Lactic Acid

I first started weight training last year. To anyone who has not tried this, here is what happens. You lift weights in repetitions of ten, alternating the muscle group used. It is no more than three minutes of effort and then you rest. This is for a very good reason. When you strain your body either to run away from the cow (no I mean leopard),  from a speeding car or strength train, there is a burst of effort. Your muscles generate energy by breaking glucose into pyruvate. At this pace, your body is unable to deliver enough oxygen to the muscles. When there is insufficient oxygen, it turns glucose into lactate instead. This allows energy production to continue. This is also called anaerobic energy.

This lactate is acidic in nature and inhibits your muscles from working. This is the reason you feel tired after a rapid burst of energy and need to catch your breadth. You are actually making up for oxygen deficit. Some of us pant at this point in time. In reality, this is your defence mechanism kicking in, to prevent you from straining your muscles. Lactate is commonly believed to cause the soreness in your body after a work out. The first day I went, I swore I would never go again. My body ached for days after in places I didn’t know existed. This is also known as Delayed Onset Muscle Soreness or DOMS.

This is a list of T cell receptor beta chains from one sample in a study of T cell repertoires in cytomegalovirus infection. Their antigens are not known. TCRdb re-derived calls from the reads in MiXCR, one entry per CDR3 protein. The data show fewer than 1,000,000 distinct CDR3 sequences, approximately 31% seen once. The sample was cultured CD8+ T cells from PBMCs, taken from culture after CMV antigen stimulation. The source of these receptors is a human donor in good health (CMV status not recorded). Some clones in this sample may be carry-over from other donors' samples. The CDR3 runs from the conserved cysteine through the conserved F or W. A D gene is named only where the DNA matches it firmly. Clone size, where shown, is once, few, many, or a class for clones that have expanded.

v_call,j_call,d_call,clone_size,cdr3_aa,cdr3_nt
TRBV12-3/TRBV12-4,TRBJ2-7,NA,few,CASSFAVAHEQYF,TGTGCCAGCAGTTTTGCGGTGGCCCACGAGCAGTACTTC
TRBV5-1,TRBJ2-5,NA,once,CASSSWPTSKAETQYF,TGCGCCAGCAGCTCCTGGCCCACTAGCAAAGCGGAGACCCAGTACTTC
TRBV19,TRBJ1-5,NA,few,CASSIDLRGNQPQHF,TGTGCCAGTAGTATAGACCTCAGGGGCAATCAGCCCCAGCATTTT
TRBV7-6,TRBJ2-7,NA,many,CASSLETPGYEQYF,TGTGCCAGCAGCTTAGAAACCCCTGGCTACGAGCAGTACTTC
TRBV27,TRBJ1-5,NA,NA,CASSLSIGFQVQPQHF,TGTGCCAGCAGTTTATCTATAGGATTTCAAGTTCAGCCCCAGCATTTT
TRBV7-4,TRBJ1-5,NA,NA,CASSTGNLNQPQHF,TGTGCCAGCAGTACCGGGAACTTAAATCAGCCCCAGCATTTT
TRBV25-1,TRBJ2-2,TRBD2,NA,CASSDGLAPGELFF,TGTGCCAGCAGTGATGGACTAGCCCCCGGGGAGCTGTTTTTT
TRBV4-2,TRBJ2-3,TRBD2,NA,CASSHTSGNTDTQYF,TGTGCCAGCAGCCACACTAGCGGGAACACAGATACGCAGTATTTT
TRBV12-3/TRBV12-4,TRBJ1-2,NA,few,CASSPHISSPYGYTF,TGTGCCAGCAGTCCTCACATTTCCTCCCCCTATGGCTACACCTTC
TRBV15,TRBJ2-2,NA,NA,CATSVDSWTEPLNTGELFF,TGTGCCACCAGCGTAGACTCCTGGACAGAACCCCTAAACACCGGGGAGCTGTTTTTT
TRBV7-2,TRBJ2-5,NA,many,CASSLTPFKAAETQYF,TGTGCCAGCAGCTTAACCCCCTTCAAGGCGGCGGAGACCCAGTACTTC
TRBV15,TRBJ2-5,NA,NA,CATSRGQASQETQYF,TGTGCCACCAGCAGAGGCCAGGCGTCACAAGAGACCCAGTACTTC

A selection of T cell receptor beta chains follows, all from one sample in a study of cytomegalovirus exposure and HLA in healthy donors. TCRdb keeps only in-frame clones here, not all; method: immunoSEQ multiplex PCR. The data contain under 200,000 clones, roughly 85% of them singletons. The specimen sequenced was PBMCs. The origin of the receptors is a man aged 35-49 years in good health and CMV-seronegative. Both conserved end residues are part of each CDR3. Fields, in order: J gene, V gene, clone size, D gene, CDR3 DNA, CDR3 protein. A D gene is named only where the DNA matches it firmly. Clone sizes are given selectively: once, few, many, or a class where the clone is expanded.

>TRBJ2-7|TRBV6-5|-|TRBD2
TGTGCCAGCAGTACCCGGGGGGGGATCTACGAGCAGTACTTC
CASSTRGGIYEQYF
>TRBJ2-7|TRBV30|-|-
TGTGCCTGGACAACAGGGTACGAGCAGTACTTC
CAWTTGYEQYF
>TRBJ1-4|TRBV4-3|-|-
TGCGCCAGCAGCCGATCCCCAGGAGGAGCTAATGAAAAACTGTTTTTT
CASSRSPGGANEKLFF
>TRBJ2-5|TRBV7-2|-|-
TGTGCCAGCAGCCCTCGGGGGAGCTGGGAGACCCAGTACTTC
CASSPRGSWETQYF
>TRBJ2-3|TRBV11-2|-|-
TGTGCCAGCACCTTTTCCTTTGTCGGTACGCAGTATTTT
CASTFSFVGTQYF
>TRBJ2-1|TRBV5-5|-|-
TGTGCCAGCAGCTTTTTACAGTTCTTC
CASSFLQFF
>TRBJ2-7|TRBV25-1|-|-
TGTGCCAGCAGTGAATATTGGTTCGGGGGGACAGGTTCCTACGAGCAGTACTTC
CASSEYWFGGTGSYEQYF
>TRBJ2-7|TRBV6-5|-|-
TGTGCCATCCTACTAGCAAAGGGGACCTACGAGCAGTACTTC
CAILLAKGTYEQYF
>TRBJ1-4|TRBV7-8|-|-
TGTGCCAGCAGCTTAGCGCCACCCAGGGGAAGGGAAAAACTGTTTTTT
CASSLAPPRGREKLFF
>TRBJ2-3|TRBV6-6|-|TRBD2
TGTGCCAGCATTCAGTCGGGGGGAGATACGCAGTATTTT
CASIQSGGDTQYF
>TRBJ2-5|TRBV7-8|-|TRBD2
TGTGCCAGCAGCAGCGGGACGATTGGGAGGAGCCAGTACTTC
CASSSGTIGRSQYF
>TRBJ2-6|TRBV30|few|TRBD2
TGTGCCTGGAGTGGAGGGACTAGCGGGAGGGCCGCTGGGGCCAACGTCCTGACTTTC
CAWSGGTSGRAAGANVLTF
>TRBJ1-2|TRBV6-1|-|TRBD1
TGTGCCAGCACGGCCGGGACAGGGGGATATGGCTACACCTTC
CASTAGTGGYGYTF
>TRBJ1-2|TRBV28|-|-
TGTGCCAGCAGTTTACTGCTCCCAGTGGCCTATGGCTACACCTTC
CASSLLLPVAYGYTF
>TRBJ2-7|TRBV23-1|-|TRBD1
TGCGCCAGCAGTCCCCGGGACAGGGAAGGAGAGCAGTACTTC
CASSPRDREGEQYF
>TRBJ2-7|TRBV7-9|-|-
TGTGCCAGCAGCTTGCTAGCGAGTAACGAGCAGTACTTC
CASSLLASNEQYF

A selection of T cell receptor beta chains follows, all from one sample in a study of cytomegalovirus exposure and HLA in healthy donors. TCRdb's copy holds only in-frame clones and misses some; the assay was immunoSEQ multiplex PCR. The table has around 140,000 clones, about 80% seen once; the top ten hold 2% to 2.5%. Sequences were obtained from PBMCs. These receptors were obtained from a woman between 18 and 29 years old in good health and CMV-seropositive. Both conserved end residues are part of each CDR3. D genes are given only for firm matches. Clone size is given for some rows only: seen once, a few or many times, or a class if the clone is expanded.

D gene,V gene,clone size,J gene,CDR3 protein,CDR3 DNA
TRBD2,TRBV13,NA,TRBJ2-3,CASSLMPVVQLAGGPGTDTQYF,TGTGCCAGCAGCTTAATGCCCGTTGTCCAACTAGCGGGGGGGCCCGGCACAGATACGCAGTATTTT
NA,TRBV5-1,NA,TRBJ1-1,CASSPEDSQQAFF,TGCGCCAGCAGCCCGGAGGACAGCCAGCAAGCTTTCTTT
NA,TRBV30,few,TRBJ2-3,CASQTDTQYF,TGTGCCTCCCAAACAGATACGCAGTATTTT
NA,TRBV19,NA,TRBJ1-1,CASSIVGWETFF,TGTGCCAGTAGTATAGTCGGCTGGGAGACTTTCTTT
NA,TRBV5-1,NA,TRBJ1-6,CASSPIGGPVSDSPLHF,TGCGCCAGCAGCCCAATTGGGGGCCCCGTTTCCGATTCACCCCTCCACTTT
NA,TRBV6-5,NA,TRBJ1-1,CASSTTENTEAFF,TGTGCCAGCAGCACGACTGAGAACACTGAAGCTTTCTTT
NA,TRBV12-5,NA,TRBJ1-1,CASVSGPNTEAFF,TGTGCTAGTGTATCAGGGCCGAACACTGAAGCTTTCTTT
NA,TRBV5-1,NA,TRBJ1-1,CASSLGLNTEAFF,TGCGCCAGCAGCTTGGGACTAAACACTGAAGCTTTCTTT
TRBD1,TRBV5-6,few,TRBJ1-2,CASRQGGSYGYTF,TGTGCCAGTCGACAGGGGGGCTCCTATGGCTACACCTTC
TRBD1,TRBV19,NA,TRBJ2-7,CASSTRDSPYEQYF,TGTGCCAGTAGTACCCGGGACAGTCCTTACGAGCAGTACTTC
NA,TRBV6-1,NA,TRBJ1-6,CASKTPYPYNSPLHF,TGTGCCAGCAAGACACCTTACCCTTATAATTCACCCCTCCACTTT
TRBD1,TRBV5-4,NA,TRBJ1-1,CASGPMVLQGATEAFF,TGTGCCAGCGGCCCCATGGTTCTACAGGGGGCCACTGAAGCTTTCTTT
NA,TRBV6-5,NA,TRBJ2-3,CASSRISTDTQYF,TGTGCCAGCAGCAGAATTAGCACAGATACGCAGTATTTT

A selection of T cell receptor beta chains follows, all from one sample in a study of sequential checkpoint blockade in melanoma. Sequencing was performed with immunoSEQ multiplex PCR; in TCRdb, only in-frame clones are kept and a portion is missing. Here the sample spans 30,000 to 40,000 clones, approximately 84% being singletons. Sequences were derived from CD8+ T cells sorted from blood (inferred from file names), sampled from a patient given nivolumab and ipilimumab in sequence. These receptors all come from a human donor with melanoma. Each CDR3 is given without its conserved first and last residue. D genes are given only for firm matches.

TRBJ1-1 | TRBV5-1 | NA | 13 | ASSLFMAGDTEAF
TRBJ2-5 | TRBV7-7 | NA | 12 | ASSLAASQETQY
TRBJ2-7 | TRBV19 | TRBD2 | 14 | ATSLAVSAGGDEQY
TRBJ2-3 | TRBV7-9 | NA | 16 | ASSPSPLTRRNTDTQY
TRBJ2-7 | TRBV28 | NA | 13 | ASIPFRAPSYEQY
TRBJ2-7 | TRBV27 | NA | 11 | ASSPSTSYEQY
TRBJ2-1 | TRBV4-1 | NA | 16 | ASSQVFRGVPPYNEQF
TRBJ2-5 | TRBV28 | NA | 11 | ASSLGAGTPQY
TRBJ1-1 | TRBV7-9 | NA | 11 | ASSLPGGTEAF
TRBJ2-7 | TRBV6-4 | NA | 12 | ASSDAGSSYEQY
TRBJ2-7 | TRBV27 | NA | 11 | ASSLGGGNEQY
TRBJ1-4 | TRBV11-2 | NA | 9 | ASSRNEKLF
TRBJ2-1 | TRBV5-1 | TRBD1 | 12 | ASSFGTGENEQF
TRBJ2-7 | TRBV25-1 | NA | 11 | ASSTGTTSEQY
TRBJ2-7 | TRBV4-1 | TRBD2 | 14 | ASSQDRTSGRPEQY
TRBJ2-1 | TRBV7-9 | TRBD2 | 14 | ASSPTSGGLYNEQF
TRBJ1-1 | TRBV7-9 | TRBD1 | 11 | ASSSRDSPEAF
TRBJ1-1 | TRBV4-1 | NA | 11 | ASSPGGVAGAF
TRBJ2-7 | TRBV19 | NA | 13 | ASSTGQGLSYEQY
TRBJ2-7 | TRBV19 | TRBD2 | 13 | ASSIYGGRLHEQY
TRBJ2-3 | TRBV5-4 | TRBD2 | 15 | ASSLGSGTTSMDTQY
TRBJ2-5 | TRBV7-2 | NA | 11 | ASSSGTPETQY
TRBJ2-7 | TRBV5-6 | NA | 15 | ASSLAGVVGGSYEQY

DOMS usually peaks 24-72 hours after an intensive work out or strenuous activity. Scientists are unclear exactly what triggers DOMS but it is believed to be an anti-inflammatory response. This means your muscles are rebuilding themselves. In other words your exercise is paying off. No don’t go looking for a leopard to chase you. Instead, find your closest neighbourhood gym.


Ritesh is a born again health enthusiast and holds a Certificate in Physiology from Harvard Medical School and a Certificate in Nutrition from Tufts University.